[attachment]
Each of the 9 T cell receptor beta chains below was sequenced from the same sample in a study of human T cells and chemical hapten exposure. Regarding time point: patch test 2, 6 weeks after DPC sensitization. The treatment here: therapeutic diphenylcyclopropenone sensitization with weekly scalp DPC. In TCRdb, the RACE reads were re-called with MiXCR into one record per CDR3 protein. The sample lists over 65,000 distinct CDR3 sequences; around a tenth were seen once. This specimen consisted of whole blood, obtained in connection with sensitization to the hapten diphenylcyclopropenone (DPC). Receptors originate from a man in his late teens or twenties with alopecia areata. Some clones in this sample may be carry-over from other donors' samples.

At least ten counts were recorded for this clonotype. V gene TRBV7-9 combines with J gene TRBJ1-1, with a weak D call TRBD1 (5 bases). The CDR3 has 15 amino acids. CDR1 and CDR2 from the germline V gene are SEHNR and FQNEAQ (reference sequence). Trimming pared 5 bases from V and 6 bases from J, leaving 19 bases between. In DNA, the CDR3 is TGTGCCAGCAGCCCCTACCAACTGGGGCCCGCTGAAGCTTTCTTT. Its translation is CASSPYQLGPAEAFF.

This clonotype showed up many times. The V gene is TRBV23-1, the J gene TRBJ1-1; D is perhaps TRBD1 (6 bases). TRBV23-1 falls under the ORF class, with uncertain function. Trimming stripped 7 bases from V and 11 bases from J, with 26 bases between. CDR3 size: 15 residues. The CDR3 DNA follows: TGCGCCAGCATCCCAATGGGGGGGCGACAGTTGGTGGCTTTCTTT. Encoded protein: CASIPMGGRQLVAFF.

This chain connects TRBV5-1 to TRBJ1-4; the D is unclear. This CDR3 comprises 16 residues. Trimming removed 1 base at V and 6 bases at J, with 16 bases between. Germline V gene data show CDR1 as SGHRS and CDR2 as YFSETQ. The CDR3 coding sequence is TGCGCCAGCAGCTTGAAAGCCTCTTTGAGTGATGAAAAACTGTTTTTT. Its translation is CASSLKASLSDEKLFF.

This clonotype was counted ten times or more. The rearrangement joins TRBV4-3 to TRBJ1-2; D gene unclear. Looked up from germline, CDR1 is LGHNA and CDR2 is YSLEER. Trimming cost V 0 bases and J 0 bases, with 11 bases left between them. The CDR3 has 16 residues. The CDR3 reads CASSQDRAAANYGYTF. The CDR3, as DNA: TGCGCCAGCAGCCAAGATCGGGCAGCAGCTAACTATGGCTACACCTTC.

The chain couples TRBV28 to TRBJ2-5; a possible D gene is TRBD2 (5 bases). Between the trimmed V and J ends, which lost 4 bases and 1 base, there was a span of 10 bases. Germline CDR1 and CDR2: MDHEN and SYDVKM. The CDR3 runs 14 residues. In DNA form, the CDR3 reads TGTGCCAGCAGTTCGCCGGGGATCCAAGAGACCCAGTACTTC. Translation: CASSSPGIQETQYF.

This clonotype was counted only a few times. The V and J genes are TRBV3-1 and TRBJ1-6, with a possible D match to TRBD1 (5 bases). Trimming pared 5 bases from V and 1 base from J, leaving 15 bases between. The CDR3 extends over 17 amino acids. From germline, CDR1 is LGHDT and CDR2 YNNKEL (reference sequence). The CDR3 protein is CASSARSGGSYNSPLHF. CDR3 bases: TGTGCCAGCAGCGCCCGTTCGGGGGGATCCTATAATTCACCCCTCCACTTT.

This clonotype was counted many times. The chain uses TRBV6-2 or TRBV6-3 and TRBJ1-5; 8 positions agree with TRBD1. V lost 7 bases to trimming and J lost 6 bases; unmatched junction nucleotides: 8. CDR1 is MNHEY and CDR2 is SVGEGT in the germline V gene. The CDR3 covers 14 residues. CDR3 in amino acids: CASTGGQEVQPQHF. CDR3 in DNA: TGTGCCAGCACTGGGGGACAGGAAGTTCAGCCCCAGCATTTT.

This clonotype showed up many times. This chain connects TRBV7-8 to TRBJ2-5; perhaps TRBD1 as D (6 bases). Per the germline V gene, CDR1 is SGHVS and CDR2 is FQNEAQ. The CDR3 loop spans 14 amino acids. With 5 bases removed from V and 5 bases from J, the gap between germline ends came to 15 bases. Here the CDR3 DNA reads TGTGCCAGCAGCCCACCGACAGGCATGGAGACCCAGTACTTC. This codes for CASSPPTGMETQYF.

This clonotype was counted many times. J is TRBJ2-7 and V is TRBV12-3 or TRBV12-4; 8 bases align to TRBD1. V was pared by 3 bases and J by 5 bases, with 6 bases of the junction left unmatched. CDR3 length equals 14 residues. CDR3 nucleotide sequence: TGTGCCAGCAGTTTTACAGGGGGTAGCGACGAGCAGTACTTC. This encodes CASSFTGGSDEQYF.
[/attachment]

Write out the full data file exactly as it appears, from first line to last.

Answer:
Each of the 9 T cell receptor beta chains below was sequenced from the same sample in a study of human T cells and chemical hapten exposure. Regarding time point: patch test 2, 6 weeks after DPC sensitization. The treatment here: therapeutic diphenylcyclopropenone sensitization with weekly scalp DPC. In TCRdb, the RACE reads were re-called with MiXCR into one record per CDR3 protein. The sample lists over 65,000 distinct CDR3 sequences; around a tenth were seen once. This specimen consisted of whole blood, obtained in connection with sensitization to the hapten diphenylcyclopropenone (DPC). Receptors originate from a man in his late teens or twenties with alopecia areata. Some clones in this sample may be carry-over from other donors' samples.

At least ten counts were recorded for this clonotype. V gene TRBV7-9 combines with J gene TRBJ1-1, with a weak D call TRBD1 (5 bases). The CDR3 has 15 amino acids. CDR1 and CDR2 from the germline V gene are SEHNR and FQNEAQ (reference sequence). Trimming pared 5 bases from V and 6 bases from J, leaving 19 bases between. In DNA, the CDR3 is TGTGCCAGCAGCCCCTACCAACTGGGGCCCGCTGAAGCTTTCTTT. Its translation is CASSPYQLGPAEAFF.

This clonotype showed up many times. The V gene is TRBV23-1, the J gene TRBJ1-1; D is perhaps TRBD1 (6 bases). TRBV23-1 falls under the ORF class, with uncertain function. Trimming stripped 7 bases from V and 11 bases from J, with 26 bases between. CDR3 size: 15 residues. The CDR3 DNA follows: TGCGCCAGCATCCCAATGGGGGGGCGACAGTTGGTGGCTTTCTTT. Encoded protein: CASIPMGGRQLVAFF.

This chain connects TRBV5-1 to TRBJ1-4; the D is unclear. This CDR3 comprises 16 residues. Trimming removed 1 base at V and 6 bases at J, with 16 bases between. Germline V gene data show CDR1 as SGHRS and CDR2 as YFSETQ. The CDR3 coding sequence is TGCGCCAGCAGCTTGAAAGCCTCTTTGAGTGATGAAAAACTGTTTTTT. Its translation is CASSLKASLSDEKLFF.

This clonotype was counted ten times or more. The rearrangement joins TRBV4-3 to TRBJ1-2; D gene unclear. Looked up from germline, CDR1 is LGHNA and CDR2 is YSLEER. Trimming cost V 0 bases and J 0 bases, with 11 bases left between them. The CDR3 has 16 residues. The CDR3 reads CASSQDRAAANYGYTF. The CDR3, as DNA: TGCGCCAGCAGCCAAGATCGGGCAGCAGCTAACTATGGCTACACCTTC.

The chain couples TRBV28 to TRBJ2-5; a possible D gene is TRBD2 (5 bases). Between the trimmed V and J ends, which lost 4 bases and 1 base, there was a span of 10 bases. Germline CDR1 and CDR2: MDHEN and SYDVKM. The CDR3 runs 14 residues. In DNA form, the CDR3 reads TGTGCCAGCAGTTCGCCGGGGATCCAAGAGACCCAGTACTTC. Translation: CASSSPGIQETQYF.

This clonotype was counted only a few times. The V and J genes are TRBV3-1 and TRBJ1-6, with a possible D match to TRBD1 (5 bases). Trimming pared 5 bases from V and 1 base from J, leaving 15 bases between. The CDR3 extends over 17 amino acids. From germline, CDR1 is LGHDT and CDR2 YNNKEL (reference sequence). The CDR3 protein is CASSARSGGSYNSPLHF. CDR3 bases: TGTGCCAGCAGCGCCCGTTCGGGGGGATCCTATAATTCACCCCTCCACTTT.

This clonotype was counted many times. The chain uses TRBV6-2 or TRBV6-3 and TRBJ1-5; 8 positions agree with TRBD1. V lost 7 bases to trimming and J lost 6 bases; unmatched junction nucleotides: 8. CDR1 is MNHEY and CDR2 is SVGEGT in the germline V gene. The CDR3 covers 14 residues. CDR3 in amino acids: CASTGGQEVQPQHF. CDR3 in DNA: TGTGCCAGCACTGGGGGACAGGAAGTTCAGCCCCAGCATTTT.

This clonotype showed up many times. This chain connects TRBV7-8 to TRBJ2-5; perhaps TRBD1 as D (6 bases). Per the germline V gene, CDR1 is SGHVS and CDR2 is FQNEAQ. The CDR3 loop spans 14 amino acids. With 5 bases removed from V and 5 bases from J, the gap between germline ends came to 15 bases. Here the CDR3 DNA reads TGTGCCAGCAGCCCACCGACAGGCATGGAGACCCAGTACTTC. This codes for CASSPPTGMETQYF.

This clonotype was counted many times. J is TRBJ2-7 and V is TRBV12-3 or TRBV12-4; 8 bases align to TRBD1. V was pared by 3 bases and J by 5 bases, with 6 bases of the junction left unmatched. CDR3 length equals 14 residues. CDR3 nucleotide sequence: TGTGCCAGCAGTTTTACAGGGGGTAGCGACGAGCAGTACTTC. This encodes CASSFTGGSDEQYF.